It might have been To Catch A Predator, but was more likely Catfish, that got television executives frothing at the mouth. To Catch A Predator, the show in which presenters pursued paedophiles lurking online, often pretending to be someone they weren’t, and Catfish, the documentary (and eventually hit television show) about a woman who made an online network of fake people to trick a man into a romantic relationship, are Noughties’ creations made for the digital age. The basis of both can, effectively, be boiled down to “This person online is doing something sinister, and is not who they say they are.” They were inherently dramatic; often playing on the dramatic irony of letting the viewer in on the secret to make them squirm, and were unique for their time, which translated into viewers and financial returns. In a time where social media was still a big unknown for many, it felt like looking under a rock and coming across new, horrible insects each time a new show came along.
Channel 4’s The Circle is very much in the same vein, albeit showing to a more digitally literate audience. The show involves contestants isolated in individual flats for three weeks, only able to interact with other contestants via the show’s bespoke social media platform. The aim of the game is, simply, to make yourself the most popular person on the platform in order to win a hefty £75,000. The real draw for the audience is that users were encouraged to catfish other players, slang for pretending to be a different person online, in order to develop a persona they thought would win over the affections of their peers.
It became an instant hit over its three-week run (with a catfisher ultimately winning the top prize), so popular that minutes after the final episode aired last night, Netflix announced that it would be adapting it into a series across three different countries. The show has been lauded for being a modern, “edgy” take on our “social media obsessed” culture, and for taking our digital lives and accurately applying them to reality television.
Netflix is adapting UK’s social media-based reality competition #TheCircle. In the hit series, contestants are isolated & communicate exclusively through social media so players choose whether to present a true or fictional version of themselves in their quest to win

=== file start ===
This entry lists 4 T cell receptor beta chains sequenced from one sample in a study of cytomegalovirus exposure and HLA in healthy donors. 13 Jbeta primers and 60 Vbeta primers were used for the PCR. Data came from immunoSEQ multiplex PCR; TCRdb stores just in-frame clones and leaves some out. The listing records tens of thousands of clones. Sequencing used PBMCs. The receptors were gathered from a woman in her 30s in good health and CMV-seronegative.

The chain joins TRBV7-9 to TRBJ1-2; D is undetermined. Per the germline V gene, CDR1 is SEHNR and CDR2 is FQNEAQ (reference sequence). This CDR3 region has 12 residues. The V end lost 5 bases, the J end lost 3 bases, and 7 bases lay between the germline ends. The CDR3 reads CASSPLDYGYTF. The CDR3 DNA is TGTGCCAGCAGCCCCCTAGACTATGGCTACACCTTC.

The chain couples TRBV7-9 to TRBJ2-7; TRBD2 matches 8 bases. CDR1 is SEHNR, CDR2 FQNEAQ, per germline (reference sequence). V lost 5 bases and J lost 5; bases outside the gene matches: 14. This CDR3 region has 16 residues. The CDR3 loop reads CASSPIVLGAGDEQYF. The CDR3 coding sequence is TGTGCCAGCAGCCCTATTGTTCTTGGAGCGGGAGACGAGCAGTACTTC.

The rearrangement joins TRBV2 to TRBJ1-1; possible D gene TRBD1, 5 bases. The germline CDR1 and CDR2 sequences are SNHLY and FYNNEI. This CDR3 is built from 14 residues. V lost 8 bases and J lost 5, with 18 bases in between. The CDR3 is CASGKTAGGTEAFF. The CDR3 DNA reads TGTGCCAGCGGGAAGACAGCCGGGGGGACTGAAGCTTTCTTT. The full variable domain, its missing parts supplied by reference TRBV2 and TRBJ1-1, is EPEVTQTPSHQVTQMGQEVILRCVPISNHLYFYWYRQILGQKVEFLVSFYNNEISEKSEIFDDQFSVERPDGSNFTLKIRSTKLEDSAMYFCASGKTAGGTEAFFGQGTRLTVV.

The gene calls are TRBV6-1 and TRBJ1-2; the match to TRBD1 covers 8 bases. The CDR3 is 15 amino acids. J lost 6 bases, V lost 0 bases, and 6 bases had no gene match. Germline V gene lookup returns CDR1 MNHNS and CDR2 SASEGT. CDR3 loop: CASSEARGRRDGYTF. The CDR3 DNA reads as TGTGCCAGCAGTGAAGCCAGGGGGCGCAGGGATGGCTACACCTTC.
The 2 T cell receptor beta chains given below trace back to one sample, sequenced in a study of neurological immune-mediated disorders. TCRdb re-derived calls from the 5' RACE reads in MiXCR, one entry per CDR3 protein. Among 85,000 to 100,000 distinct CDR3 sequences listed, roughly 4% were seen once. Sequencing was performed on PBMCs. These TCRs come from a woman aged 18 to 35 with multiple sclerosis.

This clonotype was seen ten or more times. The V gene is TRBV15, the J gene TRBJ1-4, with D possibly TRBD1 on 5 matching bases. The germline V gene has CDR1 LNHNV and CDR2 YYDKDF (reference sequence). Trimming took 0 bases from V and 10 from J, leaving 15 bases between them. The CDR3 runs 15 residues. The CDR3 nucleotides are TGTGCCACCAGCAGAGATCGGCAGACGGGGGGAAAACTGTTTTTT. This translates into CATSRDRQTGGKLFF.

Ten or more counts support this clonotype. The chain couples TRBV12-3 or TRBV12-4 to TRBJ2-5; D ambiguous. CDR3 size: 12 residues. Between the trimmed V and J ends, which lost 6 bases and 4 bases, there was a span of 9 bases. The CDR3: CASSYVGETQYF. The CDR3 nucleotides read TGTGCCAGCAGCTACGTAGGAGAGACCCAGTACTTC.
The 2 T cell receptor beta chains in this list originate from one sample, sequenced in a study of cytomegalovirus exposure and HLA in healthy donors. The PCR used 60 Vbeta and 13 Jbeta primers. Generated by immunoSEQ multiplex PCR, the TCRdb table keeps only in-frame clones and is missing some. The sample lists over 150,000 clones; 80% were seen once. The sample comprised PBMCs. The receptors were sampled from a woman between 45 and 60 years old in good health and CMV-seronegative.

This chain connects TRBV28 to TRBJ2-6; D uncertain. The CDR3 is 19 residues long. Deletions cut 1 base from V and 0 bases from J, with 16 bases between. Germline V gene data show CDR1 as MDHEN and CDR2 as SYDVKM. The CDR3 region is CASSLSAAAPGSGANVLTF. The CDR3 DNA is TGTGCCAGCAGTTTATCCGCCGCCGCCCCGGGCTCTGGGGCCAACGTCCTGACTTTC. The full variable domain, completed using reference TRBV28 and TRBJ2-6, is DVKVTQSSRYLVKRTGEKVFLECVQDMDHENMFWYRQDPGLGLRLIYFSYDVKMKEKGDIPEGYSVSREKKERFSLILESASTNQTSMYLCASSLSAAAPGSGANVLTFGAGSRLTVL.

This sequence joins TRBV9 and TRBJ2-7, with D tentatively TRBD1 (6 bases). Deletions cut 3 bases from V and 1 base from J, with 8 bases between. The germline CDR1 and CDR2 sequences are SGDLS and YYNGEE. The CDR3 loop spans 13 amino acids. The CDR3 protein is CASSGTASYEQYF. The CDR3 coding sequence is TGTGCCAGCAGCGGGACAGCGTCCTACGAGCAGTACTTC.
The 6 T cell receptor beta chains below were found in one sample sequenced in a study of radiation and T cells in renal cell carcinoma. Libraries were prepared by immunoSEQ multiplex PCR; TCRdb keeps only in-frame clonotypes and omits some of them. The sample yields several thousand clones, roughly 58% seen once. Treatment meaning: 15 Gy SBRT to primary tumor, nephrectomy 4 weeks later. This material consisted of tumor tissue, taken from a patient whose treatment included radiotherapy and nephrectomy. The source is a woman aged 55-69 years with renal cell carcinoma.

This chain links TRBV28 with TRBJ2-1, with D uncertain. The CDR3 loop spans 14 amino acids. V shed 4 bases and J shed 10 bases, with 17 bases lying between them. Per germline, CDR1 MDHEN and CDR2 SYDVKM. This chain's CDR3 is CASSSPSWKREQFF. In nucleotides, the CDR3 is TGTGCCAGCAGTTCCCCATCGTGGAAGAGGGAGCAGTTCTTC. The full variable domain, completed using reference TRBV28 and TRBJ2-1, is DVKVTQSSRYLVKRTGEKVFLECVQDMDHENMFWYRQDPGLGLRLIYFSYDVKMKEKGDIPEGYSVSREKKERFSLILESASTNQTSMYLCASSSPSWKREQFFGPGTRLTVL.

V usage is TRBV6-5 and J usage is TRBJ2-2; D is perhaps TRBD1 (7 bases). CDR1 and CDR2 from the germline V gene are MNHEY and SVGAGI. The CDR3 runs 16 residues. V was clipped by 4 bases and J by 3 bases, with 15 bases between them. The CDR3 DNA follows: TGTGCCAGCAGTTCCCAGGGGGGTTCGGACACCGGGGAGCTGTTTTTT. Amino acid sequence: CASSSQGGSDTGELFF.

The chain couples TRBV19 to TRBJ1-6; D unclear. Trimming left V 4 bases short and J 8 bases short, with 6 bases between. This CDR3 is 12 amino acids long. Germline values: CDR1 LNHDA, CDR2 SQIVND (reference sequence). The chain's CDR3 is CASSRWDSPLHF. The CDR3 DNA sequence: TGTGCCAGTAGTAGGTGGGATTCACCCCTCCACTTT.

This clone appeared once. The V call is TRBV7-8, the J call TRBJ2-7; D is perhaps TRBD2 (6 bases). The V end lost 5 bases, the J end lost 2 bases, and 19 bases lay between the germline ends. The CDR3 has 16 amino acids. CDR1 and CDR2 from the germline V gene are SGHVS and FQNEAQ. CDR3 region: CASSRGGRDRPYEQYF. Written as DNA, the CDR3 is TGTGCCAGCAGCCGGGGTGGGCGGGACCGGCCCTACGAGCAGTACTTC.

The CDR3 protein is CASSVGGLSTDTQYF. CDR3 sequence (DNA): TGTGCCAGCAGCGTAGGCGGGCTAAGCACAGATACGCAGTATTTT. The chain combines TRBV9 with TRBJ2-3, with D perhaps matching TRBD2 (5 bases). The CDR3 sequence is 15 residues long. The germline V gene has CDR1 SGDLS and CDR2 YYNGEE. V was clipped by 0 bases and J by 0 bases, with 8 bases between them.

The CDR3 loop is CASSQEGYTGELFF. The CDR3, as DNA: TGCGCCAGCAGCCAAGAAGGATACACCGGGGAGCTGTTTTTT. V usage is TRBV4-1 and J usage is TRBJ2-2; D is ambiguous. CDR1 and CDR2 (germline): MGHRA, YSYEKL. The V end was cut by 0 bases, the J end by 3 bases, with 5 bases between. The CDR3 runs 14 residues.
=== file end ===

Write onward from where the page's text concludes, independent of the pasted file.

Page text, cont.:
— See What’s Next (@seewhatsnext) October 8, 2018
Since the finale, people have been tweeting about what they feel they learned from watching The Circle, predominantly that “you can’t trust people on social media” and to “expect the unexpected” when it comes to who you interact with online. However, what made fans like The Circle really had nothing to do with social media. And in fact, what made it so popular was the antithesis of the average online experience today.
“I think it doesn’t work when it’s in isolation,” writer and The Circle-fan Joshua Zitser told the New Statesman. “Nobody is so dependent on social media like they try to depict.” And indeed, The Circle acts as though living in a one bedroom flat, cut-off from friends and family, with your only points of contact being a poorly made social media platform and a producer coming in to make sure you’re okay is entirely normal. The same line of logic would tell you that The Biggest Loser is a good place for weight-loss tips; The Apprentice proves that selling enough burgers in Canary Wharf means you’re a good businessman; and Love Island is a healthy depiction of how we find a partner.
“They’ve created a world that is so carefully contrived and isolated from reality that it works for the purpose of a ‘social experiment’,” Zitser said. “But to apply it to reality is naive because it’s so far removed from the way in which the majority of us actually ever use social media.” The world the producers concocted in The Circle is just like any other alternate reality game show, where what makes the show interesting is that it isn’t like reality. What makes it interesting is that it’s a warped version of real life, if not a depiction of reality entirely divorced from it.
As Mic Wright wrote for the New Statesman last month, “As far back as the BBC’s notorious Joy of Text night of programmes in 2001, TV commissioners have been trying to make what we do on our phones into compelling television.” And that’s, really, what should be gleaned from The Circle. Gripping, compelling, and, ultimately, popular, it teaches us plenty about how well dramatic irony sells in the world of nightly reality television – and how we’re likely to keep seeing social media as a theme in television production well beyond the Netflix reboot. But in the end, The Circle is more about recreating the noughties cliches in Catfish than it does the reality of modern digital life.